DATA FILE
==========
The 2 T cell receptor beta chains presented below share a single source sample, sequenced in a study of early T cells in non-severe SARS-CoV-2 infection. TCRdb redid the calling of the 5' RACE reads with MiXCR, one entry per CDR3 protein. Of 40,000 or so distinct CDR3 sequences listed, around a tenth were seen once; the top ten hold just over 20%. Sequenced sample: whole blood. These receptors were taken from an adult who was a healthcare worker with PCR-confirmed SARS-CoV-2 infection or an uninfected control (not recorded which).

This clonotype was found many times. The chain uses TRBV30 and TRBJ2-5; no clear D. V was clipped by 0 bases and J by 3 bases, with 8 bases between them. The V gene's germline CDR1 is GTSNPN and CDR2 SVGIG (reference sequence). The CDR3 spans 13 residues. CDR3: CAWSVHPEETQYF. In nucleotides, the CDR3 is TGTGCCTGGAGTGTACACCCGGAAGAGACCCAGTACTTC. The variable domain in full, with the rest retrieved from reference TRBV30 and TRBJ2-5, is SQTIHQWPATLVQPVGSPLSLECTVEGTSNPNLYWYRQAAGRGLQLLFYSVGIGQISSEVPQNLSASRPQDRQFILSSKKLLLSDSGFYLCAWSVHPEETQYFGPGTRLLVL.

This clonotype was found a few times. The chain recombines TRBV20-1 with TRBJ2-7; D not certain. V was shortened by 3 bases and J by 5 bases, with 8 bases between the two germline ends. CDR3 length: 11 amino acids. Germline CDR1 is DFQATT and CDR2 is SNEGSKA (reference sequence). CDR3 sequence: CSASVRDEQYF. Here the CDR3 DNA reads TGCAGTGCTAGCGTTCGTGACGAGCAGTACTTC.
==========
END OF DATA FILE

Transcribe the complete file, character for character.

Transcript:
The 2 T cell receptor beta chains presented below share a single source sample, sequenced in a study of early T cells in non-severe SARS-CoV-2 infection. TCRdb redid the calling of the 5' RACE reads with MiXCR, one entry per CDR3 protein. Of 40,000 or so distinct CDR3 sequences listed, around a tenth were seen once; the top ten hold just over 20%. Sequenced sample: whole blood. These receptors were taken from an adult who was a healthcare worker with PCR-confirmed SARS-CoV-2 infection or an uninfected control (not recorded which).

This clonotype was found many times. The chain uses TRBV30 and TRBJ2-5; no clear D. V was clipped by 0 bases and J by 3 bases, with 8 bases between them. The V gene's germline CDR1 is GTSNPN and CDR2 SVGIG (reference sequence). The CDR3 spans 13 residues. CDR3: CAWSVHPEETQYF. In nucleotides, the CDR3 is TGTGCCTGGAGTGTACACCCGGAAGAGACCCAGTACTTC. The variable domain in full, with the rest retrieved from reference TRBV30 and TRBJ2-5, is SQTIHQWPATLVQPVGSPLSLECTVEGTSNPNLYWYRQAAGRGLQLLFYSVGIGQISSEVPQNLSASRPQDRQFILSSKKLLLSDSGFYLCAWSVHPEETQYFGPGTRLLVL.

This clonotype was found a few times. The chain recombines TRBV20-1 with TRBJ2-7; D not certain. V was shortened by 3 bases and J by 5 bases, with 8 bases between the two germline ends. CDR3 length: 11 amino acids. Germline CDR1 is DFQATT and CDR2 is SNEGSKA (reference sequence). CDR3 sequence: CSASVRDEQYF. Here the CDR3 DNA reads TGCAGTGCTAGCGTTCGTGACGAGCAGTACTTC.